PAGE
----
Discussion in 'Star Wars: The Force Awakens - Spoilers Allowed' started by fishtailsam, Oct 31, 2012.
Star Wars is like opera.
sounds like a curse to me
I can see why you might read it like that, but it's just a consequence of the form. The idea is that galactic conflict is so large it's only representable in a dramatic way via a smaller structure like family. Maybe you'd object less if the family is someone other than the Skywalkers?
I was wondering if the villain might come from Han Solo's family? Perhaps they forced him to join the Imperial academy because they were true believers and his rebellion began by becoming a smuggler? He might have some brother carrying on in the totalitarian footsteps of his father.
I can imagine a third trilogy focusing on Skywalkers/Solos, especially if not all of them are simply (and lazily) made into some sort of Jedi, but not a fourth trilogy. At some point the well will run dry and the time for a new type of hero will come, maybe not even a force user.
Remember Anakin said that Obi-Wan was the closest thing to a father he ever had. Obi-Wan states that Anakin was like a brother. Those intimate connections were made in the story starting with the father and the son. The tension has always been proximate and we should have little doubt that that will continue. I agree with
@Dra--- this is not a 'curse' but an aspect of form. It's the way a space/soap opera is told. Damn good stuff.
In addition to the curse-like aspect being a side effect of the family drama/opera form of SW, it's actually appropriate for its mythological aspect. Many gods and goddesses suffer tragedies despite their miraculous powers because that suffering represents the continuing cycle of life and death we find in the natural world. Demeter and Dionysus, for example, are "cursed" because they represent the tragedy and mystery of life, death, and rebirth (Summer, Fall, Spring).
So I think when we find it odd or improbable or sad that the Skywalkers keep having problems, we're making the mistake of reading SW as realist drama, when it's more on the archetypal side of narrative.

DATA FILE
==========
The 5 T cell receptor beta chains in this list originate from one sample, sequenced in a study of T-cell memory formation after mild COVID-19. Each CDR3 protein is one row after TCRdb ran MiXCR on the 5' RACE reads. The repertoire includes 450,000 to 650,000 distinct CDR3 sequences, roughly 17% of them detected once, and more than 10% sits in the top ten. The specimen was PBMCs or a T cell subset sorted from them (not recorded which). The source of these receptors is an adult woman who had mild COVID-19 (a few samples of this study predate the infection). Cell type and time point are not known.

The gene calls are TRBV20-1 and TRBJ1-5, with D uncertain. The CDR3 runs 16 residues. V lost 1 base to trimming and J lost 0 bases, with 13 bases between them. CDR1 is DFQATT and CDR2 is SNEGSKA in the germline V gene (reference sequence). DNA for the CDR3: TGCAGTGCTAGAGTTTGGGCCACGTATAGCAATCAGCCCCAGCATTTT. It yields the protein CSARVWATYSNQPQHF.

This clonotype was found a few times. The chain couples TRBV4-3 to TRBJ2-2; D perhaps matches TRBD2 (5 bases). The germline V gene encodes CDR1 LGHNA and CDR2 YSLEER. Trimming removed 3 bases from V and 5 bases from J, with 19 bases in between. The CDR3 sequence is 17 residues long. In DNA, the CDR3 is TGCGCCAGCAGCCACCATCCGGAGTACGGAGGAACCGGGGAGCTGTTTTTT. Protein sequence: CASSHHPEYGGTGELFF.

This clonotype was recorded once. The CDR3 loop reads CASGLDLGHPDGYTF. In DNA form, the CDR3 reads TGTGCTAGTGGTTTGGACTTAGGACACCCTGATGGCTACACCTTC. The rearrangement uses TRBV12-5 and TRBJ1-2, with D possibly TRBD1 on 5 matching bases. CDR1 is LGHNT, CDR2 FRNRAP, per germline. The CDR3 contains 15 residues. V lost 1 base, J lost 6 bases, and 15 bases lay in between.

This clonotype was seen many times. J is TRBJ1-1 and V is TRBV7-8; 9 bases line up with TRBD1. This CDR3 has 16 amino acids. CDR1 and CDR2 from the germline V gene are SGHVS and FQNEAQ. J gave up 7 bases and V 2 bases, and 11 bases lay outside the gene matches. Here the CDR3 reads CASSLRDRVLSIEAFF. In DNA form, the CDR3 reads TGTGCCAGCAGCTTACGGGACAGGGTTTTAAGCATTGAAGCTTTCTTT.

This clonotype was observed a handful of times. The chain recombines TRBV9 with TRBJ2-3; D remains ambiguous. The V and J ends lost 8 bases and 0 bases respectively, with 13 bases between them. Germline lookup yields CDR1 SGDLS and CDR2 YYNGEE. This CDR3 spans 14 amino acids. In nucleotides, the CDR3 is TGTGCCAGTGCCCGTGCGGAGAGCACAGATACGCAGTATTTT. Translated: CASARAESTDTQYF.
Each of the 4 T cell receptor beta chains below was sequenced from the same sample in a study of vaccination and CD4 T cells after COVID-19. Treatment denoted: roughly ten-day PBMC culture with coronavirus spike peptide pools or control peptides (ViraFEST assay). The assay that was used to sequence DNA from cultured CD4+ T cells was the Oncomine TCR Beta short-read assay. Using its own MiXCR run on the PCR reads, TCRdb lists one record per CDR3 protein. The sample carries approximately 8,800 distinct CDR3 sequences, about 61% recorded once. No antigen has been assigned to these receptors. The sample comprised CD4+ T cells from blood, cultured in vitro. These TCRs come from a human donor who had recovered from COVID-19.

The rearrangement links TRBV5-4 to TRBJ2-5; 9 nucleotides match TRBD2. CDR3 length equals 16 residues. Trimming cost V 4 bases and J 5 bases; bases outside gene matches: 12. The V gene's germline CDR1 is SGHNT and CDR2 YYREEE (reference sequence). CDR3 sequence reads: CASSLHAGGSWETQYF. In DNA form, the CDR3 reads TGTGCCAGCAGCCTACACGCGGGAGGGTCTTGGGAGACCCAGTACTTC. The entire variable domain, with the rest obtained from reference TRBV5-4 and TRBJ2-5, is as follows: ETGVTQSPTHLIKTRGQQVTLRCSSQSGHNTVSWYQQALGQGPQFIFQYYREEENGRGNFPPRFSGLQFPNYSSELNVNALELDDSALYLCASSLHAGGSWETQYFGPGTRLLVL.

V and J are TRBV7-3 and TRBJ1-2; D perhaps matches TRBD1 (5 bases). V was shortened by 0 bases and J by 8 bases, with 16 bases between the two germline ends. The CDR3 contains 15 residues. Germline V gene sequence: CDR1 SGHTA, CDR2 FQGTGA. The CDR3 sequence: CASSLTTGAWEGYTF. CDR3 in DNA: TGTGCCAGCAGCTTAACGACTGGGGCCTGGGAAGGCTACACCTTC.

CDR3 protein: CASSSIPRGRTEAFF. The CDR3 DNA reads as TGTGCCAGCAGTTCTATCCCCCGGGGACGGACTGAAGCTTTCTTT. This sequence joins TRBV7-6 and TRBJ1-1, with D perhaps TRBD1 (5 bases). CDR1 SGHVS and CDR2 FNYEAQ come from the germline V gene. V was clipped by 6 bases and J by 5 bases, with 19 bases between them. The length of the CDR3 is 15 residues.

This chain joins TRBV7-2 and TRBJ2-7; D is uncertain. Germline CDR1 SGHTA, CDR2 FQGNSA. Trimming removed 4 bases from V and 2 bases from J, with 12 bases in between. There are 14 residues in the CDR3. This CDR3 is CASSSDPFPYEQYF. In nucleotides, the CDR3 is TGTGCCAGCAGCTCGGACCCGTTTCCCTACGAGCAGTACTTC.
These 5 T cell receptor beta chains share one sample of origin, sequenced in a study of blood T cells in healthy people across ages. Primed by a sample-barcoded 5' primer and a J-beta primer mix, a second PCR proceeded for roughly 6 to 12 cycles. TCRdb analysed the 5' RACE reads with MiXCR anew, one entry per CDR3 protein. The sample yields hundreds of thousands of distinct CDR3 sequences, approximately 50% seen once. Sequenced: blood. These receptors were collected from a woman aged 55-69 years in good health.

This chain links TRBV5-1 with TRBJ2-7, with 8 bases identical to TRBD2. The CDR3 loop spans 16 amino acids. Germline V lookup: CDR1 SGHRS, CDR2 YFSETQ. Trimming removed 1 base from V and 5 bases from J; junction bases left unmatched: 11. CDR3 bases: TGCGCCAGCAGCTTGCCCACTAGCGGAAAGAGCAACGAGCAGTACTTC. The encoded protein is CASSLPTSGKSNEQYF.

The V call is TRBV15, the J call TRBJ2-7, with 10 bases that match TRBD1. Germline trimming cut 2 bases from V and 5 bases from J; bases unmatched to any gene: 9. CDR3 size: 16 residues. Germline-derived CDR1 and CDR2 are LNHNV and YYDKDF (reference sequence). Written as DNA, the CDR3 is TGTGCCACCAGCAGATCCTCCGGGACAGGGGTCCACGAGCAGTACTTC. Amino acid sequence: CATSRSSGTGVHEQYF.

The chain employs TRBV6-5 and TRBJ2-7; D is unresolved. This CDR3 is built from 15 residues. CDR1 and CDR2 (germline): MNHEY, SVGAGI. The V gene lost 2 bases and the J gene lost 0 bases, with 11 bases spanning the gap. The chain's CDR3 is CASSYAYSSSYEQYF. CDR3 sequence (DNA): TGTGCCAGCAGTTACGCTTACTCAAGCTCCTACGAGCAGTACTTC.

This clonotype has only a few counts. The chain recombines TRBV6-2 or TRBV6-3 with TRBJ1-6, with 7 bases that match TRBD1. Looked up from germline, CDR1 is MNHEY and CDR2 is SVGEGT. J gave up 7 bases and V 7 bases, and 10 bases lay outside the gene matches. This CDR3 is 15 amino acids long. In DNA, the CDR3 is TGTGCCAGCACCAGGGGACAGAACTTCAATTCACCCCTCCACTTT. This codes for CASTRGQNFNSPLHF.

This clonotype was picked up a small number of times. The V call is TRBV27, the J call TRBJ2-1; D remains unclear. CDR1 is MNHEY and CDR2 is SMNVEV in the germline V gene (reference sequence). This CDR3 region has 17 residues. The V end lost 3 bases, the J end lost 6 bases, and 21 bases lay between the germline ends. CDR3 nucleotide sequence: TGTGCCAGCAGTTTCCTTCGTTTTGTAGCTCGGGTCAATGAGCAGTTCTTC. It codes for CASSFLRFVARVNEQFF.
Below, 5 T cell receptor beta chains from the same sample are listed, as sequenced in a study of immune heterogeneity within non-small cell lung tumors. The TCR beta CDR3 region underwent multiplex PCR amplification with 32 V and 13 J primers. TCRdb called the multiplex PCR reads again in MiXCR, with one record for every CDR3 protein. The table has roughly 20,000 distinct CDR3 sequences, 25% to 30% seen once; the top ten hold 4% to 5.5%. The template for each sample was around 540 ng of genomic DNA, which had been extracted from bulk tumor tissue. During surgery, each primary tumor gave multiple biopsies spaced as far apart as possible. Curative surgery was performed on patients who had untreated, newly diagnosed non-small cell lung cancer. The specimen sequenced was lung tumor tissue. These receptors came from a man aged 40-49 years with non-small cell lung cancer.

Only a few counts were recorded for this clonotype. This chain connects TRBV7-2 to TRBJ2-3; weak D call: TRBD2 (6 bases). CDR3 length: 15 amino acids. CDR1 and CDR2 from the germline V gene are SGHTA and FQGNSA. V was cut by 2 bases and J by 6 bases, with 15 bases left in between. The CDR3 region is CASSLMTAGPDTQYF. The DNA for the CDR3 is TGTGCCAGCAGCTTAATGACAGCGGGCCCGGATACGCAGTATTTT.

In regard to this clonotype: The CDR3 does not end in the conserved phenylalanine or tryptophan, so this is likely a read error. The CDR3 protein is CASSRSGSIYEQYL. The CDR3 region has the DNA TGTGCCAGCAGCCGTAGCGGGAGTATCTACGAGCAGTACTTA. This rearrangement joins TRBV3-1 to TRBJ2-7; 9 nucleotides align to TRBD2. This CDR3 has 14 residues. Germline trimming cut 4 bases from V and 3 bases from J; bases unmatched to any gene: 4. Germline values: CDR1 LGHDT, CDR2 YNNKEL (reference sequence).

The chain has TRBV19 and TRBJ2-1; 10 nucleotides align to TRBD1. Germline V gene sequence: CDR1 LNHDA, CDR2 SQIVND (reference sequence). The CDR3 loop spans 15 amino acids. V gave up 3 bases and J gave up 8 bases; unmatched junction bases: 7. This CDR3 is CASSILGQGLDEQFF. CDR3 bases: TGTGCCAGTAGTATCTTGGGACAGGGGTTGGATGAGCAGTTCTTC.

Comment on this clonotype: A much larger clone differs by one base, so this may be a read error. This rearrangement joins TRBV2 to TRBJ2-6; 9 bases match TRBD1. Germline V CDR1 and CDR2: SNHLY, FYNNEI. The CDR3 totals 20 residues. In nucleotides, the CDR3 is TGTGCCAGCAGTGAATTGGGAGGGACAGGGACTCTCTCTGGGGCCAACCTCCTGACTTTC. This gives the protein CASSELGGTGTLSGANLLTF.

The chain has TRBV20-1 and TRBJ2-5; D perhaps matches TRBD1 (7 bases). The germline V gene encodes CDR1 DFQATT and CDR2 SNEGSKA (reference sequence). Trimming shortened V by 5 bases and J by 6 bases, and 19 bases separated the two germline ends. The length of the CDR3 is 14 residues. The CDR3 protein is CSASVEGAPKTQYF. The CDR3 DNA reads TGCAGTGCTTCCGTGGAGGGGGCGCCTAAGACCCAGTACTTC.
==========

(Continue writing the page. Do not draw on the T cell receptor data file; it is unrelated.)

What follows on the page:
I'm starting to hope we see a family struggle between the Solos and Skywalkers. I'm more open to a Kenobi character because of this.
I don't see it as a curse, I see it as destiny.
Right. That's another fair question. Perhaps Anakin was cursed, but I don't see why we should view Luke or Leia that way. Are they destined to defend the galaxy from evil? Yes, but that's responsibility, not necessarily curse.
I see it as fate wrapped up in destiny and shrouded by karma.
Indeed I would object less if I'd object at all.
By the way, ANH did just fine without a divided family. Vader's connection to Luke was that he killed Luke's father.
ANH did do VERY well, indeed. Although there were hints of a family division between Luke and his Uncle Owen and Uncle Owen and Father Anakin and again between "good friends" Obi-Wan and Darth Vader. This is a saga about familiars having problems. It is an essential part of the story IMO. I'm pretty certain we'll see it again, if we're speculating about Episode VII and the baddie.
I think Vader supposedly killing Luke's father fits with the whole family drama aspect, since a murdered father is obviously family related, but also because Vader was supposed to be this pupil of Obi-Wan, the best friend of Anakin. Lots of familiarity here that amounts to family division. So much so that when Ben, the surrogate father, faces Vader and dies, it's as though Vader has killed two of Luke's fathers. Three, in fact, if you count Owen.